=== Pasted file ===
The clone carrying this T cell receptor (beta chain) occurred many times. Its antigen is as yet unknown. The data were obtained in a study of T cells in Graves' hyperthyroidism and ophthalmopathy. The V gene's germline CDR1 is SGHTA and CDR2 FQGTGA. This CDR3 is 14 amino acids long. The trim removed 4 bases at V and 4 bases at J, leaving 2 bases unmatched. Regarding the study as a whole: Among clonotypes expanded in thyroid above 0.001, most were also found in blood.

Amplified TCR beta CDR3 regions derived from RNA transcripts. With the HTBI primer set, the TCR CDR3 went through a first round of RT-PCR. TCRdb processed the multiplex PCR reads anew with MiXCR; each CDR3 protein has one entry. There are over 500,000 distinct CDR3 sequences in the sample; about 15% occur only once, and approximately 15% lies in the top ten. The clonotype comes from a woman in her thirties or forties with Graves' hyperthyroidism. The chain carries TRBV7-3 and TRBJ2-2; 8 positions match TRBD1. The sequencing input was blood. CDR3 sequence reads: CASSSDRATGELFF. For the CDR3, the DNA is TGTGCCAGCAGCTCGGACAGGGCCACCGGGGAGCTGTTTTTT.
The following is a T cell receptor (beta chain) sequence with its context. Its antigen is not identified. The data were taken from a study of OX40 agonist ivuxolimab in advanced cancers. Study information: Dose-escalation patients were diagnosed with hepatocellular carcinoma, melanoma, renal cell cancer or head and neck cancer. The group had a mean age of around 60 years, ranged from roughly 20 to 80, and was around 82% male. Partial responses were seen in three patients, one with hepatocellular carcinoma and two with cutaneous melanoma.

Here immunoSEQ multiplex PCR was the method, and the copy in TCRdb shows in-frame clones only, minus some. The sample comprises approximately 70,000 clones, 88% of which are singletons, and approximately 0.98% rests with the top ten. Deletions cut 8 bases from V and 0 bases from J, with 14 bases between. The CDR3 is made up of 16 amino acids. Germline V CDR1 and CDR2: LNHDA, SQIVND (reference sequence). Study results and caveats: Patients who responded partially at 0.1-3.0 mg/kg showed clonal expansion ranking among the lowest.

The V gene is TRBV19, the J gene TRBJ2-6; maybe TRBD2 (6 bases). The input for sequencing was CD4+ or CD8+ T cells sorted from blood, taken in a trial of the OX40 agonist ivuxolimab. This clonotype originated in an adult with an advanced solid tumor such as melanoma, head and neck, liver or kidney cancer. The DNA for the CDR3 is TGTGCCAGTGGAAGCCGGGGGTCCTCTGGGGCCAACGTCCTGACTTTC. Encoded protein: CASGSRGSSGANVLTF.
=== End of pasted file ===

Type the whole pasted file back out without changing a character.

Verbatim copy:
The clone carrying this T cell receptor (beta chain) occurred many times. Its antigen is as yet unknown. The data were obtained in a study of T cells in Graves' hyperthyroidism and ophthalmopathy. The V gene's germline CDR1 is SGHTA and CDR2 FQGTGA. This CDR3 is 14 amino acids long. The trim removed 4 bases at V and 4 bases at J, leaving 2 bases unmatched. Regarding the study as a whole: Among clonotypes expanded in thyroid above 0.001, most were also found in blood.

Amplified TCR beta CDR3 regions derived from RNA transcripts. With the HTBI primer set, the TCR CDR3 went through a first round of RT-PCR. TCRdb processed the multiplex PCR reads anew with MiXCR; each CDR3 protein has one entry. There are over 500,000 distinct CDR3 sequences in the sample; about 15% occur only once, and approximately 15% lies in the top ten. The clonotype comes from a woman in her thirties or forties with Graves' hyperthyroidism. The chain carries TRBV7-3 and TRBJ2-2; 8 positions match TRBD1. The sequencing input was blood. CDR3 sequence reads: CASSSDRATGELFF. For the CDR3, the DNA is TGTGCCAGCAGCTCGGACAGGGCCACCGGGGAGCTGTTTTTT.
The following is a T cell receptor (beta chain) sequence with its context. Its antigen is not identified. The data were taken from a study of OX40 agonist ivuxolimab in advanced cancers. Study information: Dose-escalation patients were diagnosed with hepatocellular carcinoma, melanoma, renal cell cancer or head and neck cancer. The group had a mean age of around 60 years, ranged from roughly 20 to 80, and was around 82% male. Partial responses were seen in three patients, one with hepatocellular carcinoma and two with cutaneous melanoma.

Here immunoSEQ multiplex PCR was the method, and the copy in TCRdb shows in-frame clones only, minus some. The sample comprises approximately 70,000 clones, 88% of which are singletons, and approximately 0.98% rests with the top ten. Deletions cut 8 bases from V and 0 bases from J, with 14 bases between. The CDR3 is made up of 16 amino acids. Germline V CDR1 and CDR2: LNHDA, SQIVND (reference sequence). Study results and caveats: Patients who responded partially at 0.1-3.0 mg/kg showed clonal expansion ranking among the lowest.

The V gene is TRBV19, the J gene TRBJ2-6; maybe TRBD2 (6 bases). The input for sequencing was CD4+ or CD8+ T cells sorted from blood, taken in a trial of the OX40 agonist ivuxolimab. This clonotype originated in an adult with an advanced solid tumor such as melanoma, head and neck, liver or kidney cancer. The DNA for the CDR3 is TGTGCCAGTGGAAGCCGGGGGTCCTCTGGGGCCAACGTCCTGACTTTC. Encoded protein: CASGSRGSSGANVLTF.